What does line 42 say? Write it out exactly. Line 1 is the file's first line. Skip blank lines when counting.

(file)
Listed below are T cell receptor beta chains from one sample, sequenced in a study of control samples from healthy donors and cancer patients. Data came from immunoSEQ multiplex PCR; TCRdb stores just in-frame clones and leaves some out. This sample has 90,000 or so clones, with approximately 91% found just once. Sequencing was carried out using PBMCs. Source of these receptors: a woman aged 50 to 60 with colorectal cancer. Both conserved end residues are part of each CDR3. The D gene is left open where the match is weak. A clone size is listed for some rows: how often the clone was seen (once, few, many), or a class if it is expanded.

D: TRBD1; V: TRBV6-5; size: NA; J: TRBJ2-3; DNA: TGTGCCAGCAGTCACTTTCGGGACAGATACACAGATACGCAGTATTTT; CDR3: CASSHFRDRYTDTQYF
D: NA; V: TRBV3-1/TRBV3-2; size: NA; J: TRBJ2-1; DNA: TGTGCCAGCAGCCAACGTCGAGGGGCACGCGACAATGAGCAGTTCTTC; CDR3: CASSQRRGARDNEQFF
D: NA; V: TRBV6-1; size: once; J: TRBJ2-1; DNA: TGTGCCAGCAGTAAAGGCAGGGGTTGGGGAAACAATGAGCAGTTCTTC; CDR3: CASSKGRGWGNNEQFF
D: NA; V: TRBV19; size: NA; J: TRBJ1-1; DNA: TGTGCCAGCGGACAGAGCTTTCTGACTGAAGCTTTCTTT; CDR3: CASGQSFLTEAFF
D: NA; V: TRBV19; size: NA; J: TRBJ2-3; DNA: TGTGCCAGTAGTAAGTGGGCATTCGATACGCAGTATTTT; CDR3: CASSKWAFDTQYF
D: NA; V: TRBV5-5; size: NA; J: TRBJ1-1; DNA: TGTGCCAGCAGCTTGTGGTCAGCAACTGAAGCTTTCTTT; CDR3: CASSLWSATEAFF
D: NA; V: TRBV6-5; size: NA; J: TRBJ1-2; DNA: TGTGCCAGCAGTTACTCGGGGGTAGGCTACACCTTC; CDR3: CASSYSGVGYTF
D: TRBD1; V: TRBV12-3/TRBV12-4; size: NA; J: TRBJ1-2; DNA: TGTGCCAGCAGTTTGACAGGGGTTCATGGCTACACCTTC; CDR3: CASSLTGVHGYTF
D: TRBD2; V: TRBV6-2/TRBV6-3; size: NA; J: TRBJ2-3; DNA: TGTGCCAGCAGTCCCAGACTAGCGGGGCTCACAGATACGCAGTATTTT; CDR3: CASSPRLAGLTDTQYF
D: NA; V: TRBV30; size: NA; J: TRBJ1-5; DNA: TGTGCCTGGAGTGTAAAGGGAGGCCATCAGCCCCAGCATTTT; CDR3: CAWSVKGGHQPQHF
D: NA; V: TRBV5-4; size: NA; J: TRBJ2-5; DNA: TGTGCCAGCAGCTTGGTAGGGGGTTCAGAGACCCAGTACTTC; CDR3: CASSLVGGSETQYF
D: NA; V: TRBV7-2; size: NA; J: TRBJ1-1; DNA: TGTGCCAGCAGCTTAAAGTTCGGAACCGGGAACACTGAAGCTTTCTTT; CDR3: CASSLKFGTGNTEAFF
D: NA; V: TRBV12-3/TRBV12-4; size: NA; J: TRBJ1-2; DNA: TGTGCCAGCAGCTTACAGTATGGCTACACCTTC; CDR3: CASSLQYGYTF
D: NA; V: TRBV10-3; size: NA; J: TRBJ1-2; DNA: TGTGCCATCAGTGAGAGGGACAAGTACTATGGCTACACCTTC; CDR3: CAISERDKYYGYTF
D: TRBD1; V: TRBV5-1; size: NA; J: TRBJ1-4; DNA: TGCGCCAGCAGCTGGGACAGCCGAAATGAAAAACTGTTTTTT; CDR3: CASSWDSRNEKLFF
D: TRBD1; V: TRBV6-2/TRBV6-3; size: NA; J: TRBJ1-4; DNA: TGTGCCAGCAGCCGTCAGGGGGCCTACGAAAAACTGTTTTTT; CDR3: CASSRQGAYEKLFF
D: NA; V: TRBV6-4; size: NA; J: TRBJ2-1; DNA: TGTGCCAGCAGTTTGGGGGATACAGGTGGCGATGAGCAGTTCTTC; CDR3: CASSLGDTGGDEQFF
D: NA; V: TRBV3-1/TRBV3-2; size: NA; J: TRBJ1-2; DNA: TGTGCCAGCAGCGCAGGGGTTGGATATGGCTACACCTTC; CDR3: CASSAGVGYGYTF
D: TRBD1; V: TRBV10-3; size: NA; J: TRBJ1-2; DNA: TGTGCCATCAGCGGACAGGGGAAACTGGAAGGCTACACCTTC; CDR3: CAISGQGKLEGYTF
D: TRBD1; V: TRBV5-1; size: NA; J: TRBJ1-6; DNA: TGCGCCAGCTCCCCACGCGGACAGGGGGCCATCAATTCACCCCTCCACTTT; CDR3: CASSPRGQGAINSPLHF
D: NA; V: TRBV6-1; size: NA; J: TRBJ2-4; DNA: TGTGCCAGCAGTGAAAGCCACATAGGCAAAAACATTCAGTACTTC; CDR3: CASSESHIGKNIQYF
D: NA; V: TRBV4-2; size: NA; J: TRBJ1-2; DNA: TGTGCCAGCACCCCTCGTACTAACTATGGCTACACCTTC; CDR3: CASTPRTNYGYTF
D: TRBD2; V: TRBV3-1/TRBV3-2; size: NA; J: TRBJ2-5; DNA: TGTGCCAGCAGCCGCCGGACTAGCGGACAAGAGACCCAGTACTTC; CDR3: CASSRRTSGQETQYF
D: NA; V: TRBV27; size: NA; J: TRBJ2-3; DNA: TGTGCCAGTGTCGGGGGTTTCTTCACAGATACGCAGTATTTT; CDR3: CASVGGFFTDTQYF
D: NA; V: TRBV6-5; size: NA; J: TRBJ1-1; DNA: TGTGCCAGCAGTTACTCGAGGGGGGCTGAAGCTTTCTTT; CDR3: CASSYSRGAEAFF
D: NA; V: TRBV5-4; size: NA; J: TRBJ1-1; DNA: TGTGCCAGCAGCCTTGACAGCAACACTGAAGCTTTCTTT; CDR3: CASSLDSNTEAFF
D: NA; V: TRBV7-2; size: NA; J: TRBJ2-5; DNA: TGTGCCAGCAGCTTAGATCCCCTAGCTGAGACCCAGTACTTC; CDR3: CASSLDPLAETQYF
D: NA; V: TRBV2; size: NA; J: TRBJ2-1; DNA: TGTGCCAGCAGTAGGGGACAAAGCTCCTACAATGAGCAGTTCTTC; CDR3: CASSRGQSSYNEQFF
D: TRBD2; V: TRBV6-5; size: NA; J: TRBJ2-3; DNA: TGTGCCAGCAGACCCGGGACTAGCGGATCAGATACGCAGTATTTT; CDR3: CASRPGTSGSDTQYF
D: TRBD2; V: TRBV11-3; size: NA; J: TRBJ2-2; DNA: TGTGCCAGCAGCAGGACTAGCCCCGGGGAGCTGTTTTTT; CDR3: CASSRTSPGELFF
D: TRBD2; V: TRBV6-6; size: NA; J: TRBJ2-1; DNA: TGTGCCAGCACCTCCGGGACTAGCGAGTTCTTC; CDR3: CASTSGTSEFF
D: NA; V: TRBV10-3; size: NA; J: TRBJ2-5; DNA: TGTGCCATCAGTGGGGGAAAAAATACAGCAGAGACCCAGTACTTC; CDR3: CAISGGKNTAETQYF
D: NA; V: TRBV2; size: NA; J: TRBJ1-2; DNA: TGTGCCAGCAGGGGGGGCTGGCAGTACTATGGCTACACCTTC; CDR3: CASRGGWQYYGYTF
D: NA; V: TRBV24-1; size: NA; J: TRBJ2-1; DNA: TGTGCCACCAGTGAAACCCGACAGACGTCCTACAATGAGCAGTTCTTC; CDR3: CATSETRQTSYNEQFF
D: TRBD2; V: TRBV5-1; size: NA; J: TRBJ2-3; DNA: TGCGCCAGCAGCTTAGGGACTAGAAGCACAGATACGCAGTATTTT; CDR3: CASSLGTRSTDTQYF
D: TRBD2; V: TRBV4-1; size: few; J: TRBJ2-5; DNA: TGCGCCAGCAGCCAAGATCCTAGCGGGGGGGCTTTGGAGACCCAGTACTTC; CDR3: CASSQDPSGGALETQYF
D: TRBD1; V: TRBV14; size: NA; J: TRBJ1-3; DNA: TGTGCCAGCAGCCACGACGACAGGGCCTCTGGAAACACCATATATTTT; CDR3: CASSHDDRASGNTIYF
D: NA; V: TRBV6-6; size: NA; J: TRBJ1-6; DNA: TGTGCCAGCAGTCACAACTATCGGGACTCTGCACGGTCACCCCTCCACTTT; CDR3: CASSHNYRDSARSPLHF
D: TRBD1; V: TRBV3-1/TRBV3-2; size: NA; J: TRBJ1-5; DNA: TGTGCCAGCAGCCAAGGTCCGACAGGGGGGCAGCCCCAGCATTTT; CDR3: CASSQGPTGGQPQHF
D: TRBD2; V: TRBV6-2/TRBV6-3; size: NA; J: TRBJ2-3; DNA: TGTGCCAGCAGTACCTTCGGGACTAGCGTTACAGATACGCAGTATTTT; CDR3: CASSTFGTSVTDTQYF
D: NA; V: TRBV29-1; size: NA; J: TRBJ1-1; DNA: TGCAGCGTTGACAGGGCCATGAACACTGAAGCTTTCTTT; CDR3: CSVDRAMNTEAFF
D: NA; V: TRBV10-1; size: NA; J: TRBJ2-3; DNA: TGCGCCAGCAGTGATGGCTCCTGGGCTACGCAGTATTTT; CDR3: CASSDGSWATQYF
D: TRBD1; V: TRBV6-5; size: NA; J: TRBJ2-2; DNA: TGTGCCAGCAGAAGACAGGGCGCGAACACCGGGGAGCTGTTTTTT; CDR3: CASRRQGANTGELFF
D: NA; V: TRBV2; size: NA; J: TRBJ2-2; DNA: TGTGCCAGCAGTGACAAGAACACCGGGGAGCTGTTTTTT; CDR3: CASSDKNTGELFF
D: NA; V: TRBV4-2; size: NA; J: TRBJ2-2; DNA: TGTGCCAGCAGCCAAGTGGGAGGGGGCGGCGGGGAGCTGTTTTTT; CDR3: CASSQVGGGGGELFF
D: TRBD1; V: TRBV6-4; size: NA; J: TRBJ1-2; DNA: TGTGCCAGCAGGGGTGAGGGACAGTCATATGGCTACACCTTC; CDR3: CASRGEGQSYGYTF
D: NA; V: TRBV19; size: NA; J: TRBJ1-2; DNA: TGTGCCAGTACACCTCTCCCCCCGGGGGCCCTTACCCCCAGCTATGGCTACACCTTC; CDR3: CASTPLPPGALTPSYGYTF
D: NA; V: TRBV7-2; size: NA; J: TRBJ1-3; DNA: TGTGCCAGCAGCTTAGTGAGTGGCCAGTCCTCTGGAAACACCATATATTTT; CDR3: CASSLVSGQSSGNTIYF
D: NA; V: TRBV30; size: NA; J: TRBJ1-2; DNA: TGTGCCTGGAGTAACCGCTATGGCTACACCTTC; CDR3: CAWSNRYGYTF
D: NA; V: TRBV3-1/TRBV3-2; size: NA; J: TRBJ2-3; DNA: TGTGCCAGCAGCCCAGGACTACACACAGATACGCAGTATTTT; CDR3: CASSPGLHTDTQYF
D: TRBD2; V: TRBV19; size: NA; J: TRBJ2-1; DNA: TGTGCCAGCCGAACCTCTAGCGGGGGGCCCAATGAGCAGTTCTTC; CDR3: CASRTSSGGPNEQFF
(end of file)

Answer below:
D: NA; V: TRBV29-1; size: NA; J: TRBJ1-1; DNA: TGCAGCGTTGACAGGGCCATGAACACTGAAGCTTTCTTT; CDR3: CSVDRAMNTEAFF